Despite recent advances, pancreatic cancer patients continue to have dismal outcomes thereby underscoring the need for development of new therapeutic strategies. Recently, there has been a resurgence in understanding the role played by stroma in supporting tumor growth and the stroma- cancer cell cross talk continues to be a promising anti-cancer target. Previous research has shown that NF?B, the master regulator of inflammation, is overexpressed in various cancer cells, and its deletion in the pancreas leads to decreased tumor formation in genetically engineered mouse models of pancreatic cancer. However, the impact of NF?B signaling in tumor stroma on pancreatic cancer growth is still unclear. Preliminary results from our lab suggest that NF?B signaling in pancreatic cancer stroma is pro-tumorigenic and protects cancer cells from T cell-dependent tumor elimination. Our in vitro studies and analysis of TCGA human pancreatic cancer data suggest that CCL5 or RANTES may be one of the key cytokines that mediates this pro- tumorigenic effect. In the current grant, we propose to corroborate our novel findings and the overall aim of this study is to investigate the mechanisms by which NF?B in tumor stroma protects cancer cells from immune- mediated cell death. We are confident that the successful completion of this study could provide new insights into the role played by stromal NF?B/CCL5 in pancreatic cancer growth and metastases. These findings could be used to enhance the efficacy of immune checkpoint therapy which, so far, has had limited success against pancreatic cancer.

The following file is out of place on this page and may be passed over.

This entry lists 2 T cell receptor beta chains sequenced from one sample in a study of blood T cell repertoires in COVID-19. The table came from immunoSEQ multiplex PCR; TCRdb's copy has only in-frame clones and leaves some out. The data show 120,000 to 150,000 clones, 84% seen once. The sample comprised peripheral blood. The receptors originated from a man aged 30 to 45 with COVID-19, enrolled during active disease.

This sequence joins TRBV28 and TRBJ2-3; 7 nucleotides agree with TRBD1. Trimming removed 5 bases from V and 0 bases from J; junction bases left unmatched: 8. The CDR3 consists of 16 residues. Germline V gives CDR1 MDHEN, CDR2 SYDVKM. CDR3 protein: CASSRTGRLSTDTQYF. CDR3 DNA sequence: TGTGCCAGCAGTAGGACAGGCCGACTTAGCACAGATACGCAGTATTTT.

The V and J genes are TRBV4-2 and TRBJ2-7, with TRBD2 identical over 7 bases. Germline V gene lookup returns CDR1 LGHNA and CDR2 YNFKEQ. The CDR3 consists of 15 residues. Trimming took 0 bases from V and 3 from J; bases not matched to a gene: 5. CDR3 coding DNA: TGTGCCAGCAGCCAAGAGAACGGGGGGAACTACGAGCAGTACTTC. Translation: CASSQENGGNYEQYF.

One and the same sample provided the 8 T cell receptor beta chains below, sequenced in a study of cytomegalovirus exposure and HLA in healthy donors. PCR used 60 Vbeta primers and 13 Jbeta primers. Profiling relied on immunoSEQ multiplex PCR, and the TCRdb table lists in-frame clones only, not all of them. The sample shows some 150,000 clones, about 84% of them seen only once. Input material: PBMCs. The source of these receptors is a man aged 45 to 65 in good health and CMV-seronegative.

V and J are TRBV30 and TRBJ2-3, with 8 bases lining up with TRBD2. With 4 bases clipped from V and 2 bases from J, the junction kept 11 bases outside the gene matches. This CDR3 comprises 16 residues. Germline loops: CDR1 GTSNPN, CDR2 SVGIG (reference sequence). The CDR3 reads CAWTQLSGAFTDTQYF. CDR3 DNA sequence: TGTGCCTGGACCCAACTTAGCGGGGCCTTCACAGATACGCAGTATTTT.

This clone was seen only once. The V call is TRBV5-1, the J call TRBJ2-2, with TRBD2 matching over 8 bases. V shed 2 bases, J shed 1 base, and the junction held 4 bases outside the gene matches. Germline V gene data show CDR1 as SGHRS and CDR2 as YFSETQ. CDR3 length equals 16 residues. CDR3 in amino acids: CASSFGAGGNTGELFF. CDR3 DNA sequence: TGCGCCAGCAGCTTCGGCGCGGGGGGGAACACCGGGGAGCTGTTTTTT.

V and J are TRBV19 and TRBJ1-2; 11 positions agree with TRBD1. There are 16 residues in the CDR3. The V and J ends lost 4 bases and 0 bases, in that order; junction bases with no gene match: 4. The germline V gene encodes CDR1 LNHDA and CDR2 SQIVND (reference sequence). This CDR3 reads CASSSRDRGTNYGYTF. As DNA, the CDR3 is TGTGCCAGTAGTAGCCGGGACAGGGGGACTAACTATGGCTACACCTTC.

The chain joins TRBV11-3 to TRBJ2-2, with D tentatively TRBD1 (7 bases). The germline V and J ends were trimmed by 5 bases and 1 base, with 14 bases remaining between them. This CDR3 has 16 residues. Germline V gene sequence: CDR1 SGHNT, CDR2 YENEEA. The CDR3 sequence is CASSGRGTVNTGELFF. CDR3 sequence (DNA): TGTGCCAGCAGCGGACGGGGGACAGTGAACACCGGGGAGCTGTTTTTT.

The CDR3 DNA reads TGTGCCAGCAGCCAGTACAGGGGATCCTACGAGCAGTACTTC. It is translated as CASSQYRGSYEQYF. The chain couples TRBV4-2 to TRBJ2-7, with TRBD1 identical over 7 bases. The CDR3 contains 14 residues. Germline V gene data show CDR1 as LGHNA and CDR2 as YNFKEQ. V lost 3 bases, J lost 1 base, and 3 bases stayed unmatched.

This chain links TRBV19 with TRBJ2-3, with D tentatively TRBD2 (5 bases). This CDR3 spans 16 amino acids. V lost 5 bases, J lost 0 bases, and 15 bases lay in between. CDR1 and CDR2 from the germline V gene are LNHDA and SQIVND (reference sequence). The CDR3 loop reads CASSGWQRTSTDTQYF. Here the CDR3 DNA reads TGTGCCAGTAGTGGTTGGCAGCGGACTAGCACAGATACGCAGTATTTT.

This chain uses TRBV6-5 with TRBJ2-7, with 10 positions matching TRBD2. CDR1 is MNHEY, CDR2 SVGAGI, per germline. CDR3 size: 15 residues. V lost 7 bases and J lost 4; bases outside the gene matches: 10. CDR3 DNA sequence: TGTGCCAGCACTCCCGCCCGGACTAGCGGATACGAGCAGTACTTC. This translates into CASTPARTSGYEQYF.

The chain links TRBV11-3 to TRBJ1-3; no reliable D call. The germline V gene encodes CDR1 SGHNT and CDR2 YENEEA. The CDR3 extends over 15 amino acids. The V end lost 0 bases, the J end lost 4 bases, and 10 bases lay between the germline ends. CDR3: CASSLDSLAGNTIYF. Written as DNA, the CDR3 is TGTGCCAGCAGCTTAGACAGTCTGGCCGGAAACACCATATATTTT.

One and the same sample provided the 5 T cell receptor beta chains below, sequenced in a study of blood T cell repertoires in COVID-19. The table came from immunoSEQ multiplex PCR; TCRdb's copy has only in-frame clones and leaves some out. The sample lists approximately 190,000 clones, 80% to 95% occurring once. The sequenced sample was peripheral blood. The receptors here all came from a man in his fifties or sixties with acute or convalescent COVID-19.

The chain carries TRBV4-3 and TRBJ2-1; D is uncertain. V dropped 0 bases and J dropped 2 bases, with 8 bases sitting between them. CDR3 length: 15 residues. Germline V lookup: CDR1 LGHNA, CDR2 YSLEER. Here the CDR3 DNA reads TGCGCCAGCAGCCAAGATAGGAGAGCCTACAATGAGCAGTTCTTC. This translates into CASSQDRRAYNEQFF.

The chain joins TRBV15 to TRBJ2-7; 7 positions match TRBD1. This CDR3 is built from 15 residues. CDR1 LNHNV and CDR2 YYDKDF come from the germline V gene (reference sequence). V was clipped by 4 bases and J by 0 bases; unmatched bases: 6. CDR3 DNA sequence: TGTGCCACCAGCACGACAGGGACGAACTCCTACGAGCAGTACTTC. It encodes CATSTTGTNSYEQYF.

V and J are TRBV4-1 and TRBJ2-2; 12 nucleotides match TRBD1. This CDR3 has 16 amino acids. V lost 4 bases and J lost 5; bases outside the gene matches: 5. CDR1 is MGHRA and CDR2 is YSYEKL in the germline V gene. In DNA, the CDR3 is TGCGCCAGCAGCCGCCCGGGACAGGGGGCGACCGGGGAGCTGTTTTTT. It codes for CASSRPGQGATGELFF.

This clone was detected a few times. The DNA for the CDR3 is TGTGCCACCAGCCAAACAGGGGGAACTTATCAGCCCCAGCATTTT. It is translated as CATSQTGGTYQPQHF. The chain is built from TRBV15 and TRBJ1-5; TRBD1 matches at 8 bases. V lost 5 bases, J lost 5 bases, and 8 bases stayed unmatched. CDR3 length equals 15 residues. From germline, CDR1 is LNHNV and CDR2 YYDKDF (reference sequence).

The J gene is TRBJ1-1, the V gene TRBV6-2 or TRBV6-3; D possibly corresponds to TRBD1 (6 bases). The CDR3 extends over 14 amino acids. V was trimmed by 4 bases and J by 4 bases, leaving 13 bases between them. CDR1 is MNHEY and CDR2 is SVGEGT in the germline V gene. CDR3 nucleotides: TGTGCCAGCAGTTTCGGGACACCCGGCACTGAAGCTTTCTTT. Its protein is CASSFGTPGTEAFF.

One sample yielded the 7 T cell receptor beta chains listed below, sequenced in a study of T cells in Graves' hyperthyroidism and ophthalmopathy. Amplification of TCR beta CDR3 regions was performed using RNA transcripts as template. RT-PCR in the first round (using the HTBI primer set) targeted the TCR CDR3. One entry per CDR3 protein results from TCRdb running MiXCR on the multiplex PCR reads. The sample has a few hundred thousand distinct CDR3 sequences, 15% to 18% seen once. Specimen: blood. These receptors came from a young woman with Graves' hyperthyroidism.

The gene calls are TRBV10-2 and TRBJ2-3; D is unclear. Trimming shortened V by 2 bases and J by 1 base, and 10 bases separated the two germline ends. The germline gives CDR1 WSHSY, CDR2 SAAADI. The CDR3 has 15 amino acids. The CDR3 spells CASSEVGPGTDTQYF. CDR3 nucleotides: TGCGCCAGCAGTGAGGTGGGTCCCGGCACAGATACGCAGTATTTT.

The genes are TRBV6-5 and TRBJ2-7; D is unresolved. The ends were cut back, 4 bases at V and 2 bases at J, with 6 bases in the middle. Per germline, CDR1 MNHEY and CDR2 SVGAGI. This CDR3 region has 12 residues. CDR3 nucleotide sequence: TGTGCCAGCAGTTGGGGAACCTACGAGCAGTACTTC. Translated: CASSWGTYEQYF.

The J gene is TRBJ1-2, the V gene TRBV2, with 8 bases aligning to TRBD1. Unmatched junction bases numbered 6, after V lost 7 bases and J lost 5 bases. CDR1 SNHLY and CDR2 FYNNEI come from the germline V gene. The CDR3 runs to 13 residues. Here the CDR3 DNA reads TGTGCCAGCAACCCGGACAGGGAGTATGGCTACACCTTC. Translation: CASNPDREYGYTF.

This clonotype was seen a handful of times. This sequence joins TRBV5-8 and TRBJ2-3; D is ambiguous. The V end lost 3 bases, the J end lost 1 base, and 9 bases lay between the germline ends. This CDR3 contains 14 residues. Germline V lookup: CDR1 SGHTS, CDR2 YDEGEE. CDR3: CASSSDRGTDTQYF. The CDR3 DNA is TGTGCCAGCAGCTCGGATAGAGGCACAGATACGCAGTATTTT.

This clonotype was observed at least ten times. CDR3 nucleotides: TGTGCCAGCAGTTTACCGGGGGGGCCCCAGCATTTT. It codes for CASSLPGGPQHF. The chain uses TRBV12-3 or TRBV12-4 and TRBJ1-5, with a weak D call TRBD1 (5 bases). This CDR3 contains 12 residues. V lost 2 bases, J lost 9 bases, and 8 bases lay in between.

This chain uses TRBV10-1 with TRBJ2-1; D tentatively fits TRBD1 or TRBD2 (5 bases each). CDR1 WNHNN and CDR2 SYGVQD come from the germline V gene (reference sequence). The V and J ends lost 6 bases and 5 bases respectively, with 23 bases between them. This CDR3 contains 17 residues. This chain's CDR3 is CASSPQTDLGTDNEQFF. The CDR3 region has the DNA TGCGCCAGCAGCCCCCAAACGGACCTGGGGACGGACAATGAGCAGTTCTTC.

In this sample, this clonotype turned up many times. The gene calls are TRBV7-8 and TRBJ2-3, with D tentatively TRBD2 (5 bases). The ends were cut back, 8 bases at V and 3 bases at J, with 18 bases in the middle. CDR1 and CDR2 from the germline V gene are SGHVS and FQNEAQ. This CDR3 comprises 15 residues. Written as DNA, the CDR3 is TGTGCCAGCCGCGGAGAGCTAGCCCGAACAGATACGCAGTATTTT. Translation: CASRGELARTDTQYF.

While previous research primarily focused on the properties of the cancer cell, in recent years, there has been an increasing interest in understanding the role of the tumor stroma in supporting cancer growth. It has become clear that to develop effective strategies against pancreatic cancer, tumor stroma needs to be addressed. In this regard, our preliminary data suggest that NF?B signaling in pancreatic cancer stroma is pro-tumorigenic and promotes tumor growth by creating an immunosuppressive environment. In the current grant application, we will decipher how stromal NF?B modulates pancreatic cancer growth. Successful completion of these studies will lead to discovery of novel strategies to modulate tumor microenvironment for therapeutic purposes.